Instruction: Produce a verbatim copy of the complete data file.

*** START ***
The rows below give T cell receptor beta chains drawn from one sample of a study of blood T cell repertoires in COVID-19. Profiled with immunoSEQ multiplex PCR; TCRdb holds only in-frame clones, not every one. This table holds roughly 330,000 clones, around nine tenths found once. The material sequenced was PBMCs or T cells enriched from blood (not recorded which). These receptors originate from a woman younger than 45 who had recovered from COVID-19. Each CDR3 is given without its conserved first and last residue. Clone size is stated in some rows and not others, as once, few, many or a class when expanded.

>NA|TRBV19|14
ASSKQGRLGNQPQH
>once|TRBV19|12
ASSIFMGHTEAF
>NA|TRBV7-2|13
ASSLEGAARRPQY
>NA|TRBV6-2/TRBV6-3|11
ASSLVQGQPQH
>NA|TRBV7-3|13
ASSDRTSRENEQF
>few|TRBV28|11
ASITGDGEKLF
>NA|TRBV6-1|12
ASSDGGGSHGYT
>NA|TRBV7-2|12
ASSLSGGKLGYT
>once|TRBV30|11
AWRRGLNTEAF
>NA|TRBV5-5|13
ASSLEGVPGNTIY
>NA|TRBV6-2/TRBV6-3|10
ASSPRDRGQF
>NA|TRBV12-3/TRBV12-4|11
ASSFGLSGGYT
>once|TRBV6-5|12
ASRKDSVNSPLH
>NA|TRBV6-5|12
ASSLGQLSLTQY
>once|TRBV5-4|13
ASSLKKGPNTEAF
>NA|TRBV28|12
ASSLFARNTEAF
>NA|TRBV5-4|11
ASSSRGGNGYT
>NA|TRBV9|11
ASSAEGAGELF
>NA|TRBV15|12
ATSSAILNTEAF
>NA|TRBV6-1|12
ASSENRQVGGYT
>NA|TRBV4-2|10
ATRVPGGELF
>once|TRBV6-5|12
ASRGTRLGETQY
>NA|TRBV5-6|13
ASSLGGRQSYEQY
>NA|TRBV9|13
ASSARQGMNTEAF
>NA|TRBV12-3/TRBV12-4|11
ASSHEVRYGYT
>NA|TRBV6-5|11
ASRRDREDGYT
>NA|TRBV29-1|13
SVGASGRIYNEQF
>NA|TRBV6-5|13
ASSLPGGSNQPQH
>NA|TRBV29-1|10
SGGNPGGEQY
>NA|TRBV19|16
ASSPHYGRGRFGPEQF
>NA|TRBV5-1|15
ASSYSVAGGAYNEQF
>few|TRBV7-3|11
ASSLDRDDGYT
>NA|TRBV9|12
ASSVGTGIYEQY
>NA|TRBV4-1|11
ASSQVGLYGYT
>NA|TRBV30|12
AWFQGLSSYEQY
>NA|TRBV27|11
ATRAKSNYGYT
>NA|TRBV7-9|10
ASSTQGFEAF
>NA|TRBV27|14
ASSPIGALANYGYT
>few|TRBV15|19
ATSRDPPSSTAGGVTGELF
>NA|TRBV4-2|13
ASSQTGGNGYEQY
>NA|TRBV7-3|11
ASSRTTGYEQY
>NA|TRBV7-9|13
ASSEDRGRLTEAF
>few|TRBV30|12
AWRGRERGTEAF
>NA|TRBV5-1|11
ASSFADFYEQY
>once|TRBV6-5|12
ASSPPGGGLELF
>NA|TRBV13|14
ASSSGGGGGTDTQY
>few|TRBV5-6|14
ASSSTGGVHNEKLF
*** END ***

The rows below give T cell receptor beta chains drawn from one sample of a study of blood T cell repertoires in COVID-19. Profiled with immunoSEQ multiplex PCR; TCRdb holds only in-frame clones, not every one. This table holds roughly 330,000 clones, around nine tenths found once. The material sequenced was PBMCs or T cells enriched from blood (not recorded which). These receptors originate from a woman younger than 45 who had recovered from COVID-19. Each CDR3 is given without its conserved first and last residue. Clone size is stated in some rows and not others, as once, few, many or a class when expanded.

>NA|TRBV19|14
ASSKQGRLGNQPQH
>once|TRBV19|12
ASSIFMGHTEAF
>NA|TRBV7-2|13
ASSLEGAARRPQY
>NA|TRBV6-2/TRBV6-3|11
ASSLVQGQPQH
>NA|TRBV7-3|13
ASSDRTSRENEQF
>few|TRBV28|11
ASITGDGEKLF
>NA|TRBV6-1|12
ASSDGGGSHGYT
>NA|TRBV7-2|12
ASSLSGGKLGYT
>once|TRBV30|11
AWRRGLNTEAF
>NA|TRBV5-5|13
ASSLEGVPGNTIY
>NA|TRBV6-2/TRBV6-3|10
ASSPRDRGQF
>NA|TRBV12-3/TRBV12-4|11
ASSFGLSGGYT
>once|TRBV6-5|12
ASRKDSVNSPLH
>NA|TRBV6-5|12
ASSLGQLSLTQY
>once|TRBV5-4|13
ASSLKKGPNTEAF
>NA|TRBV28|12
ASSLFARNTEAF
>NA|TRBV5-4|11
ASSSRGGNGYT
>NA|TRBV9|11
ASSAEGAGELF
>NA|TRBV15|12
ATSSAILNTEAF
>NA|TRBV6-1|12
ASSENRQVGGYT
>NA|TRBV4-2|10
ATRVPGGELF
>once|TRBV6-5|12
ASRGTRLGETQY
>NA|TRBV5-6|13
ASSLGGRQSYEQY
>NA|TRBV9|13
ASSARQGMNTEAF
>NA|TRBV12-3/TRBV12-4|11
ASSHEVRYGYT
>NA|TRBV6-5|11
ASRRDREDGYT
>NA|TRBV29-1|13
SVGASGRIYNEQF
>NA|TRBV6-5|13
ASSLPGGSNQPQH
>NA|TRBV29-1|10
SGGNPGGEQY
>NA|TRBV19|16
ASSPHYGRGRFGPEQF
>NA|TRBV5-1|15
ASSYSVAGGAYNEQF
>few|TRBV7-3|11
ASSLDRDDGYT
>NA|TRBV9|12
ASSVGTGIYEQY
>NA|TRBV4-1|11
ASSQVGLYGYT
>NA|TRBV30|12
AWFQGLSSYEQY
>NA|TRBV27|11
ATRAKSNYGYT
>NA|TRBV7-9|10
ASSTQGFEAF
>NA|TRBV27|14
ASSPIGALANYGYT
>few|TRBV15|19
ATSRDPPSSTAGGVTGELF
>NA|TRBV4-2|13
ASSQTGGNGYEQY
>NA|TRBV7-3|11
ASSRTTGYEQY
>NA|TRBV7-9|13
ASSEDRGRLTEAF
>few|TRBV30|12
AWRGRERGTEAF
>NA|TRBV5-1|11
ASSFADFYEQY
>once|TRBV6-5|12
ASSPPGGGLELF
>NA|TRBV13|14
ASSSGGGGGTDTQY
>few|TRBV5-6|14
ASSSTGGVHNEKLF